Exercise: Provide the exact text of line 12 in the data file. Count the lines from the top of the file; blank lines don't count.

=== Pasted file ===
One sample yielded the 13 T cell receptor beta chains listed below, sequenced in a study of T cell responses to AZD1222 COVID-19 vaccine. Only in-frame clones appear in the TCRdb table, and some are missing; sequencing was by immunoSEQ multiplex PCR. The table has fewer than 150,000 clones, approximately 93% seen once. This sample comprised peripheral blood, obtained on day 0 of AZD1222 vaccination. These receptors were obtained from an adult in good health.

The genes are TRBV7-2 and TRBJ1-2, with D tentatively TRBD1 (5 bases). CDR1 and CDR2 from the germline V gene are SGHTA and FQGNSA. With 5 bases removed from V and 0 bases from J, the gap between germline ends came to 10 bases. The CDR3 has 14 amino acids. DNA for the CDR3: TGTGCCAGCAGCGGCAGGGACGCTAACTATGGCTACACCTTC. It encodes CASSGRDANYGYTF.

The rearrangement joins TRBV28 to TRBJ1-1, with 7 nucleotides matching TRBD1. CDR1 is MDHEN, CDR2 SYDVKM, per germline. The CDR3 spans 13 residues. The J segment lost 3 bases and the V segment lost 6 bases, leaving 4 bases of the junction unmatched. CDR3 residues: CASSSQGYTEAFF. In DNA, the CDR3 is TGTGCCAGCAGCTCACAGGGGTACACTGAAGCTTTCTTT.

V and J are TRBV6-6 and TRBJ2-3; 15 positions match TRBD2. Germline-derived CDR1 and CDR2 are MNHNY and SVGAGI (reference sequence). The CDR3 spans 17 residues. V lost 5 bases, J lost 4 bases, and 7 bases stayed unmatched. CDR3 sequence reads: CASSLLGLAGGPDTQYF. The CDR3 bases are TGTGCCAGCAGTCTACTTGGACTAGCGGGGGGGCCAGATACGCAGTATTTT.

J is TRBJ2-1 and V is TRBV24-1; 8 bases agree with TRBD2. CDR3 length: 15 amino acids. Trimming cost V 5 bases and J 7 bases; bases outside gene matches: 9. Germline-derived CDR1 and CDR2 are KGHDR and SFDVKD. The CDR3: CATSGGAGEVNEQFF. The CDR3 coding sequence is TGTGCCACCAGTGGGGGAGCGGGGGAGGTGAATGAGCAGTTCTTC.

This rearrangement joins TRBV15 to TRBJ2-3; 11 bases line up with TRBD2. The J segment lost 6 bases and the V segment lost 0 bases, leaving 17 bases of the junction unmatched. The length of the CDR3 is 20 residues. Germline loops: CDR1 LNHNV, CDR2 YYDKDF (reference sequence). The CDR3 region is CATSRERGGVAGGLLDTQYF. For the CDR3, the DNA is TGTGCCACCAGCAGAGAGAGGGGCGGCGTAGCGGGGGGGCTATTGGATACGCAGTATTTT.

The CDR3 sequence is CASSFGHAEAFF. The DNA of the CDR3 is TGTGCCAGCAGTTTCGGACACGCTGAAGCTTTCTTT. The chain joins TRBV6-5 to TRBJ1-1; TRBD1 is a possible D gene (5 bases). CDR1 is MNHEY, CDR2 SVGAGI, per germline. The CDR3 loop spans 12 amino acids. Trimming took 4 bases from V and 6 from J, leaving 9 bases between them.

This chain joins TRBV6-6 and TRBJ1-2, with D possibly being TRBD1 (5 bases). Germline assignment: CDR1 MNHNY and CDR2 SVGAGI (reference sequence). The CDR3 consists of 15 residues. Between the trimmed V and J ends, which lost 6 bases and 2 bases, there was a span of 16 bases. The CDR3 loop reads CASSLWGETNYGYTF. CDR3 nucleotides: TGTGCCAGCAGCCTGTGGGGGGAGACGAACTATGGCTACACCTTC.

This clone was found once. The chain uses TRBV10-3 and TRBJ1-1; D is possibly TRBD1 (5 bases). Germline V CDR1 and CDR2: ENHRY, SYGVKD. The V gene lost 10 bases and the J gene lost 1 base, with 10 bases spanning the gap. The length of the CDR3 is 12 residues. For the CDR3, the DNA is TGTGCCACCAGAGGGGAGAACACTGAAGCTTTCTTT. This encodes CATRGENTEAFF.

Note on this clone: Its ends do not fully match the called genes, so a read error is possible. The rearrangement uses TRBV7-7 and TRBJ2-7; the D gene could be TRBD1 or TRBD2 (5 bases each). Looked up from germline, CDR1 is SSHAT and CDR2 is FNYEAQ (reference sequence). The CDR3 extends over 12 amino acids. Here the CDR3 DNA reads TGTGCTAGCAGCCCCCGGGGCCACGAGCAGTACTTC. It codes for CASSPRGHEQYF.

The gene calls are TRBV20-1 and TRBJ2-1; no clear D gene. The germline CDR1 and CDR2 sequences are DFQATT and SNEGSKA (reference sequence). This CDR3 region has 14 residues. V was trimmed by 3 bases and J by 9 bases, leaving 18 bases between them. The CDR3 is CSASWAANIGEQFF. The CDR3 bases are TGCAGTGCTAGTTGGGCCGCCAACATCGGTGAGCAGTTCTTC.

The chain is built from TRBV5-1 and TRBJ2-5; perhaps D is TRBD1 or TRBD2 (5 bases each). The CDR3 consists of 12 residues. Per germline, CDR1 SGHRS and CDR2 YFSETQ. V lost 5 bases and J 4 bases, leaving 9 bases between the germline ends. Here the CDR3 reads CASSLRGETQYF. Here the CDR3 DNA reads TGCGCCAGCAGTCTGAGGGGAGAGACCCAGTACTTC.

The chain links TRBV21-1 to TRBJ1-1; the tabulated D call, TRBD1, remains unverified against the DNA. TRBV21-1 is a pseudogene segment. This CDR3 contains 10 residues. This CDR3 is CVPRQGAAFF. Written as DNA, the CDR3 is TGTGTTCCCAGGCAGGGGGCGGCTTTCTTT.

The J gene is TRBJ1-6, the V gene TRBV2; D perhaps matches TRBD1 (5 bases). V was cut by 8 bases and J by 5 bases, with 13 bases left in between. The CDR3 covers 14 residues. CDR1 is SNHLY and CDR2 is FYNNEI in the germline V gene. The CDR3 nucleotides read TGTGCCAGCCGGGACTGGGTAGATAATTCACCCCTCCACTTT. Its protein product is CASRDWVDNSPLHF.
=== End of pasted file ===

The chain is built from TRBV5-1 and TRBJ2-5; perhaps D is TRBD1 or TRBD2 (5 bases each). The CDR3 consists of 12 residues. Per germline, CDR1 SGHRS and CDR2 YFSETQ. V lost 5 bases and J 4 bases, leaving 9 bases between the germline ends. Here the CDR3 reads CASSLRGETQYF. Here the CDR3 DNA reads TGCGCCAGCAGTCTGAGGGGAGAGACCCAGTACTTC.